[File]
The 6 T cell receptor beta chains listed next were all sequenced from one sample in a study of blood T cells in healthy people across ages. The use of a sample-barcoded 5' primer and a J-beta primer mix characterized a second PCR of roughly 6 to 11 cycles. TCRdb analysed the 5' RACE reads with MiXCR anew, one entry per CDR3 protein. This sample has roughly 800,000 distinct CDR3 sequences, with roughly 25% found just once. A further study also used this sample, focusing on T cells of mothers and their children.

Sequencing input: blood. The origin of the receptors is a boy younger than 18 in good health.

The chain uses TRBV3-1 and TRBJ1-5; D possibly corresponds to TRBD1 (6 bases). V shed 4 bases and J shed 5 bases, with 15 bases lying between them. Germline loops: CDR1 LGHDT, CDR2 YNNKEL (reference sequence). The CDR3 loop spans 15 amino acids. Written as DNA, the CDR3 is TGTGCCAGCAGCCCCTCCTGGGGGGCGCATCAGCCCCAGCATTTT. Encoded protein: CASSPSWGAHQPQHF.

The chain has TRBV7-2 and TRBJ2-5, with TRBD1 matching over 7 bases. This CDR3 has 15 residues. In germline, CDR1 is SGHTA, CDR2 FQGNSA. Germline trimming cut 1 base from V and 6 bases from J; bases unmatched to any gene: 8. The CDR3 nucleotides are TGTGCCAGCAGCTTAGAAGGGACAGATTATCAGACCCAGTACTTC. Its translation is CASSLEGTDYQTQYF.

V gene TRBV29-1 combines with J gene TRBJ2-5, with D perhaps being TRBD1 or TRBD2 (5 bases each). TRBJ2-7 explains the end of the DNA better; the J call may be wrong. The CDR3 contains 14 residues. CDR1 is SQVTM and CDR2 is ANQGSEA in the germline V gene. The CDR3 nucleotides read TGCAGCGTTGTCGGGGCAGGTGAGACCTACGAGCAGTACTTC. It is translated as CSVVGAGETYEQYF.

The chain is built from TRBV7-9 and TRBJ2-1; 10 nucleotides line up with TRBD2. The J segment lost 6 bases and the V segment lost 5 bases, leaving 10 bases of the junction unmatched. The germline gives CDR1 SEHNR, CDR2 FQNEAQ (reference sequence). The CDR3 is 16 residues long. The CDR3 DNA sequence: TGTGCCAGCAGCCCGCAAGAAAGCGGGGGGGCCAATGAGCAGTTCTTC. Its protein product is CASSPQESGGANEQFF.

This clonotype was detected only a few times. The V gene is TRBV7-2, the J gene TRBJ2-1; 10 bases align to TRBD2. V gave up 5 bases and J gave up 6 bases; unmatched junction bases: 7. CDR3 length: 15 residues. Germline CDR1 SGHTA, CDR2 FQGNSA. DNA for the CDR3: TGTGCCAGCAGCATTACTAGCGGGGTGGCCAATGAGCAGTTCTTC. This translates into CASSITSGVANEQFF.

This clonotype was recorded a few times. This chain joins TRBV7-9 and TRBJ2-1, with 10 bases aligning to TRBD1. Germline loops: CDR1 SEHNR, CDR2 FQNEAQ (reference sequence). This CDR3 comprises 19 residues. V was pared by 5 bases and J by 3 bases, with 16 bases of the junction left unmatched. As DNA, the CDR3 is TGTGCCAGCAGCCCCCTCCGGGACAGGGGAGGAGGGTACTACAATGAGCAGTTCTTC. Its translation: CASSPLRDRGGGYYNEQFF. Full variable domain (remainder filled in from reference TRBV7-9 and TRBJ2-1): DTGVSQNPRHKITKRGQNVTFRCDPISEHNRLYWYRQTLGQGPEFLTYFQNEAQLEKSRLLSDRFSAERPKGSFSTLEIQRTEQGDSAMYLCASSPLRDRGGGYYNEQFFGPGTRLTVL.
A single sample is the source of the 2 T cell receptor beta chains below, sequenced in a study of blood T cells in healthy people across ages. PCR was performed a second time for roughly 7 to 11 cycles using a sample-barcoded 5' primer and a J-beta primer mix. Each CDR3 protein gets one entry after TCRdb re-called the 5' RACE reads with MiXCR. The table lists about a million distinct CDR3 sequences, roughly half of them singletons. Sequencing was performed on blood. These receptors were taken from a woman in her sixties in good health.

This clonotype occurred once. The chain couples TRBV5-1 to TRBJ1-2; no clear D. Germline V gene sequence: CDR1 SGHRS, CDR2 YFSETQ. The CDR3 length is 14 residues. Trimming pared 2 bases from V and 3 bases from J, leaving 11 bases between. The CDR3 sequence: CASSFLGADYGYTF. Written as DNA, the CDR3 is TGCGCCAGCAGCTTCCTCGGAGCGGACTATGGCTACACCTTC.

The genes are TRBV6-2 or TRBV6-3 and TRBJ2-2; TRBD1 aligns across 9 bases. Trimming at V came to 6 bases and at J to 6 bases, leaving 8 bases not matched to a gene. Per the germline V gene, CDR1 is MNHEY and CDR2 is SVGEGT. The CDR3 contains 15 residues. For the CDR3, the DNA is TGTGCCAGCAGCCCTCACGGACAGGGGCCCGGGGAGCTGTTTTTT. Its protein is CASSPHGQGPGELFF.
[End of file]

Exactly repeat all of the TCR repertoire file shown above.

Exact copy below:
The 6 T cell receptor beta chains listed next were all sequenced from one sample in a study of blood T cells in healthy people across ages. The use of a sample-barcoded 5' primer and a J-beta primer mix characterized a second PCR of roughly 6 to 11 cycles. TCRdb analysed the 5' RACE reads with MiXCR anew, one entry per CDR3 protein. This sample has roughly 800,000 distinct CDR3 sequences, with roughly 25% found just once. A further study also used this sample, focusing on T cells of mothers and their children.

Sequencing input: blood. The origin of the receptors is a boy younger than 18 in good health.

The chain uses TRBV3-1 and TRBJ1-5; D possibly corresponds to TRBD1 (6 bases). V shed 4 bases and J shed 5 bases, with 15 bases lying between them. Germline loops: CDR1 LGHDT, CDR2 YNNKEL (reference sequence). The CDR3 loop spans 15 amino acids. Written as DNA, the CDR3 is TGTGCCAGCAGCCCCTCCTGGGGGGCGCATCAGCCCCAGCATTTT. Encoded protein: CASSPSWGAHQPQHF.

The chain has TRBV7-2 and TRBJ2-5, with TRBD1 matching over 7 bases. This CDR3 has 15 residues. In germline, CDR1 is SGHTA, CDR2 FQGNSA. Germline trimming cut 1 base from V and 6 bases from J; bases unmatched to any gene: 8. The CDR3 nucleotides are TGTGCCAGCAGCTTAGAAGGGACAGATTATCAGACCCAGTACTTC. Its translation is CASSLEGTDYQTQYF.

V gene TRBV29-1 combines with J gene TRBJ2-5, with D perhaps being TRBD1 or TRBD2 (5 bases each). TRBJ2-7 explains the end of the DNA better; the J call may be wrong. The CDR3 contains 14 residues. CDR1 is SQVTM and CDR2 is ANQGSEA in the germline V gene. The CDR3 nucleotides read TGCAGCGTTGTCGGGGCAGGTGAGACCTACGAGCAGTACTTC. It is translated as CSVVGAGETYEQYF.

The chain is built from TRBV7-9 and TRBJ2-1; 10 nucleotides line up with TRBD2. The J segment lost 6 bases and the V segment lost 5 bases, leaving 10 bases of the junction unmatched. The germline gives CDR1 SEHNR, CDR2 FQNEAQ (reference sequence). The CDR3 is 16 residues long. The CDR3 DNA sequence: TGTGCCAGCAGCCCGCAAGAAAGCGGGGGGGCCAATGAGCAGTTCTTC. Its protein product is CASSPQESGGANEQFF.

This clonotype was detected only a few times. The V gene is TRBV7-2, the J gene TRBJ2-1; 10 bases align to TRBD2. V gave up 5 bases and J gave up 6 bases; unmatched junction bases: 7. CDR3 length: 15 residues. Germline CDR1 SGHTA, CDR2 FQGNSA. DNA for the CDR3: TGTGCCAGCAGCATTACTAGCGGGGTGGCCAATGAGCAGTTCTTC. This translates into CASSITSGVANEQFF.

This clonotype was recorded a few times. This chain joins TRBV7-9 and TRBJ2-1, with 10 bases aligning to TRBD1. Germline loops: CDR1 SEHNR, CDR2 FQNEAQ (reference sequence). This CDR3 comprises 19 residues. V was pared by 5 bases and J by 3 bases, with 16 bases of the junction left unmatched. As DNA, the CDR3 is TGTGCCAGCAGCCCCCTCCGGGACAGGGGAGGAGGGTACTACAATGAGCAGTTCTTC. Its translation: CASSPLRDRGGGYYNEQFF. Full variable domain (remainder filled in from reference TRBV7-9 and TRBJ2-1): DTGVSQNPRHKITKRGQNVTFRCDPISEHNRLYWYRQTLGQGPEFLTYFQNEAQLEKSRLLSDRFSAERPKGSFSTLEIQRTEQGDSAMYLCASSPLRDRGGGYYNEQFFGPGTRLTVL.
A single sample is the source of the 2 T cell receptor beta chains below, sequenced in a study of blood T cells in healthy people across ages. PCR was performed a second time for roughly 7 to 11 cycles using a sample-barcoded 5' primer and a J-beta primer mix. Each CDR3 protein gets one entry after TCRdb re-called the 5' RACE reads with MiXCR. The table lists about a million distinct CDR3 sequences, roughly half of them singletons. Sequencing was performed on blood. These receptors were taken from a woman in her sixties in good health.

This clonotype occurred once. The chain couples TRBV5-1 to TRBJ1-2; no clear D. Germline V gene sequence: CDR1 SGHRS, CDR2 YFSETQ. The CDR3 length is 14 residues. Trimming pared 2 bases from V and 3 bases from J, leaving 11 bases between. The CDR3 sequence: CASSFLGADYGYTF. Written as DNA, the CDR3 is TGCGCCAGCAGCTTCCTCGGAGCGGACTATGGCTACACCTTC.

The genes are TRBV6-2 or TRBV6-3 and TRBJ2-2; TRBD1 aligns across 9 bases. Trimming at V came to 6 bases and at J to 6 bases, leaving 8 bases not matched to a gene. Per the germline V gene, CDR1 is MNHEY and CDR2 is SVGEGT. The CDR3 contains 15 residues. For the CDR3, the DNA is TGTGCCAGCAGCCCTCACGGACAGGGGCCCGGGGAGCTGTTTTTT. Its protein is CASSPHGQGPGELFF.